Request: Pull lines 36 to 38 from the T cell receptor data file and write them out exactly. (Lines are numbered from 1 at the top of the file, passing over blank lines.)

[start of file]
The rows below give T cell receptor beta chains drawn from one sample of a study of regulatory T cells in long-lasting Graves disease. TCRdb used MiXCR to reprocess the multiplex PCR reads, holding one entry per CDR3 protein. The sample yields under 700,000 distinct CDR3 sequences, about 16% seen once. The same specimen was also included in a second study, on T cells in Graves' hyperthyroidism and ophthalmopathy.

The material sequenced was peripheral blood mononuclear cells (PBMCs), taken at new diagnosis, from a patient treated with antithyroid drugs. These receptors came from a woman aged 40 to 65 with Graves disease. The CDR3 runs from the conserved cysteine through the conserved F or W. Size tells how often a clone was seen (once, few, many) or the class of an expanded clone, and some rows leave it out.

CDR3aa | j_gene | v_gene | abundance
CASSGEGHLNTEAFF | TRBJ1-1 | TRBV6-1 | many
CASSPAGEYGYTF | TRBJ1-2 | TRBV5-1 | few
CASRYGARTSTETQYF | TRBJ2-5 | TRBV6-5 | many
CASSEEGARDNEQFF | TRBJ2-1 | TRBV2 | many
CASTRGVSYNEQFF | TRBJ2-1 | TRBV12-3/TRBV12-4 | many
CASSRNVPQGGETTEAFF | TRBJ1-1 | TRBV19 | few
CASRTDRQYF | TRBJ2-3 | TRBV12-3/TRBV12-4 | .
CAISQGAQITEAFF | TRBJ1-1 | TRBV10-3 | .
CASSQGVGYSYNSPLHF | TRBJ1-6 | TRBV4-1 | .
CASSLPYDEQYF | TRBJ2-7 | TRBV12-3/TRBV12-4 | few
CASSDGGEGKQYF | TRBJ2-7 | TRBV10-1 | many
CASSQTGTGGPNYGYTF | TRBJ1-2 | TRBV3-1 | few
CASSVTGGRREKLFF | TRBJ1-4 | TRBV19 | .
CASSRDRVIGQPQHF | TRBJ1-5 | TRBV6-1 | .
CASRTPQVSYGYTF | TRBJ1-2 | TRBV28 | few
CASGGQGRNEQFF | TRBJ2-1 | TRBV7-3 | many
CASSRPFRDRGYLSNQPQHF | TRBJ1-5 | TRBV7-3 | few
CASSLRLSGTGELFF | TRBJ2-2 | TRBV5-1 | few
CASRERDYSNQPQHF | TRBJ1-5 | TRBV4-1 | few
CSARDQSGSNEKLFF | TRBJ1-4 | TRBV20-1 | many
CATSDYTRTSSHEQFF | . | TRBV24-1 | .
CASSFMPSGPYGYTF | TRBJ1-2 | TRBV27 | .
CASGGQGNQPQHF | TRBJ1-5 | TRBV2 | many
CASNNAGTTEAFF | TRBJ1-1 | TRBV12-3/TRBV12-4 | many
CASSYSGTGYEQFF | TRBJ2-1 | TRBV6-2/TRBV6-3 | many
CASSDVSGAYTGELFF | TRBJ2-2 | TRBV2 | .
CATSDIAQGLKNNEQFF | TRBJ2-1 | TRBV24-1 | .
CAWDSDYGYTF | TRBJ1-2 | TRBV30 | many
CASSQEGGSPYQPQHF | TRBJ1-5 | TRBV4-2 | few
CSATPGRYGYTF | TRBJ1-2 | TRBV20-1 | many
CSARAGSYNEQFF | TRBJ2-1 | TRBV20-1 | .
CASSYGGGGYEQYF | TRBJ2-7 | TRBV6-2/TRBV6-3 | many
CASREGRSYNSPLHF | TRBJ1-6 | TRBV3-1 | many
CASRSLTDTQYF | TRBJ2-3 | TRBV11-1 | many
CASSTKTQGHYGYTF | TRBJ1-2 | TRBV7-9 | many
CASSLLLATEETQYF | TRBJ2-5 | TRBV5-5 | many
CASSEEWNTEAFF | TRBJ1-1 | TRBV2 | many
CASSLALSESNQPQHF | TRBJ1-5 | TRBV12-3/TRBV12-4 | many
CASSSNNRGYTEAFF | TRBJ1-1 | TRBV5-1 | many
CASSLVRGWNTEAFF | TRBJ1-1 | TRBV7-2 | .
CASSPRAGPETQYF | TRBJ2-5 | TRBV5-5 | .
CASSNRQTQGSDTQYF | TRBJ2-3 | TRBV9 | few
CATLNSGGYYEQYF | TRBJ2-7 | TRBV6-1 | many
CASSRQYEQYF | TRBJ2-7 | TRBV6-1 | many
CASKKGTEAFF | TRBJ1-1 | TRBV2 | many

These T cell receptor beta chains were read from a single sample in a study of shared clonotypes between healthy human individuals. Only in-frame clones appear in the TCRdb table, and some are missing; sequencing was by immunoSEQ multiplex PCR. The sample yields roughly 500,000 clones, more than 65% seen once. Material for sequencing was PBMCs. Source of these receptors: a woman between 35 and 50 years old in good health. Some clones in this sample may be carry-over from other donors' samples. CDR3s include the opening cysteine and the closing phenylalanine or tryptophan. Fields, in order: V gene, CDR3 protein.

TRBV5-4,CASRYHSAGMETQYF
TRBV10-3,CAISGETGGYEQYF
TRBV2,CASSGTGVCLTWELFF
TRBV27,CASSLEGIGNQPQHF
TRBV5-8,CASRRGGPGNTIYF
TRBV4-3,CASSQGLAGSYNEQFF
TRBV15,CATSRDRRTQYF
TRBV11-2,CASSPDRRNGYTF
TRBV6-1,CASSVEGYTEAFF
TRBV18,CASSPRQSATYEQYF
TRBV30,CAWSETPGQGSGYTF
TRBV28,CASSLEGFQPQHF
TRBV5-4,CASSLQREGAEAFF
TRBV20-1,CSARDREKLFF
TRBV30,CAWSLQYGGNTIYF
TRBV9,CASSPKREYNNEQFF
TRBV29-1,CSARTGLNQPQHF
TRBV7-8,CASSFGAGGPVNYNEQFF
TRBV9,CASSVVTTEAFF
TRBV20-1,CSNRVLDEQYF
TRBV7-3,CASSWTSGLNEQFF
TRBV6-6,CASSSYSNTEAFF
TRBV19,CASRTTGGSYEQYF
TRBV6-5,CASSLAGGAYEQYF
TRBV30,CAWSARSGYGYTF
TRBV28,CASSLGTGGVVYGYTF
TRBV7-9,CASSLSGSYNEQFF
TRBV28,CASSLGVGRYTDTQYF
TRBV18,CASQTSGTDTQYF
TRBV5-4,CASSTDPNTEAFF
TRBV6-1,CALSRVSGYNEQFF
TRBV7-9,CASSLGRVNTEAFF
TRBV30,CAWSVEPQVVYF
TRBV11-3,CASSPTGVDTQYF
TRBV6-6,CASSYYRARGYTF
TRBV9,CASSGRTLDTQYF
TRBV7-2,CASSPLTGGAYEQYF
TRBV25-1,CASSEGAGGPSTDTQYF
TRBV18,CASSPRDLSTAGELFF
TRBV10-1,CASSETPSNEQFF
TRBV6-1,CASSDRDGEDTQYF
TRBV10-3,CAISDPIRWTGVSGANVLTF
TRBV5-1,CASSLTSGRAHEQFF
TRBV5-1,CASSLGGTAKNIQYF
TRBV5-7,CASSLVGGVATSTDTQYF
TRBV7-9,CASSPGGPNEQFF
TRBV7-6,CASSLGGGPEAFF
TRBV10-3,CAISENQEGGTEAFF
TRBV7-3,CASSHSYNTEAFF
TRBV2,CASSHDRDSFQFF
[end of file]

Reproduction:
CASREGRSYNSPLHF | TRBJ1-6 | TRBV3-1 | many
CASRSLTDTQYF | TRBJ2-3 | TRBV11-1 | many
CASSTKTQGHYGYTF | TRBJ1-2 | TRBV7-9 | many